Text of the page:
After a week of being in the country, I am starting to get used to it. It's happening quicker than I thought-- I think it helps to have an awesome host family and a small town, so I'm not completely overwhelmed.
There are many things here that are completely different from the U.S. The main thing, obviously, is French-- it's everywhere. In the morning, rather than "good morning," it's "bonjour," and it continues like that all day. I still have to translate a lot of things in my mind, meaning that it usually takes a while to get my point across, and my vocabulary and structure abilities are still miniscule. However, I'm finding that there are a lot of cognates--words that English and French share-- which means if I pronounce an English word with a French accent, I'll possibly be understood. Sometimes. Also, I've been more and more able to understand simple speech, and there've been a few points where I've carried on simple conversation(!). At other points, however, I'm completely baffled. My host parents speak some English, so that helps a lot, and I've made use of my French-English dictionary quite a bit. But last night, when I was with my host brothers who speak no English, we ended up having to use an internet translator. But, ça va. C'est normal. And little by little, I've been making progress. I've still got a LONG way to go, but I'm making progress.
There are tons of other little things that are different here, and it's always cool to come upon them. For example, there's no sales tax, which means that when something is listed as 1€, it's 1€. To ride the bus, you only need a special card, meaning there's no fee each time you ride it. You don't really need a car to get from place to place-- there's almost always a bus or train station within walking distance.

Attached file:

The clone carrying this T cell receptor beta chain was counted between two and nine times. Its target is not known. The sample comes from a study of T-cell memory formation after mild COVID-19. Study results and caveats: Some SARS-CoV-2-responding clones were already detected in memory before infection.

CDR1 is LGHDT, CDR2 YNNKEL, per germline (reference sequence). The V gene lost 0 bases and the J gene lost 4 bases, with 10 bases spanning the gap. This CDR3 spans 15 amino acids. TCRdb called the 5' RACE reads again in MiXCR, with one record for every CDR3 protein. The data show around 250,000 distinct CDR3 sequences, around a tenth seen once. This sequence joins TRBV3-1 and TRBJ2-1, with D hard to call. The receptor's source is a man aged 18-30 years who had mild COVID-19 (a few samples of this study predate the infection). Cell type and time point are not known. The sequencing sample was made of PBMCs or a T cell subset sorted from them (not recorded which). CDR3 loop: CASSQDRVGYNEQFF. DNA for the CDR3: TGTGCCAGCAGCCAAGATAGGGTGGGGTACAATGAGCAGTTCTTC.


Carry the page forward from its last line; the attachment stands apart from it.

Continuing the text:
The food, of course, is wonderful-- I haven't had a bad meal yet. Obviously, when people prepare food, they take care to use fresh ingredients--there is very little canned or boxed food at the supermarkets. The supermarket bakes bread fresh every day, so you don't buy bread packaged in tons of plastic and full of preservatives. Even at the motel where we had our orientation, which was a Best Western, they served us great food.
Also, in general, things here are much smaller. The cars are all very small-- absolutely no pickups or SUVs or anything like that, and the streets are much smaller too. People usually have to park on the sidewalk so other cars can pass, and many cars have side-rearview mirrors that fold in. Buildings are packed in together, with tiny little passages between them. And distances from place to place are tiny-- I can be in the next town within a ten minute walk, or at the other side of the country within a 3 hour drive.
People here are very nice--nicer than I expected. As you pass people walking around town, they usually say bonjour. You also hear Ça va?, a lot, which is similar to "how's it going?". People are very modest and agreeable, and are always quick to compromise.
You also hear a lot of English. Belgians love American music, so you'll turn on the radio and hear Katy Perry or Bruce Springsteen or any other well-known American music. It's funny-- even though many people don't know what the lyrics are saying, they still love it. The youtube video below illustrates that very well. Viewer discretion advised, however, for obscene language:
Also, because the Flemish-speaking people and French-speaking people often disagree, you see many signs written in English. So it's weird to be going along and see a store name in English, but French and Dutch everywhere else.
As more interesting things come up, I will continue to post them. And hopefully I'll have a camera soon, so I can use pictures to aid my descriptions.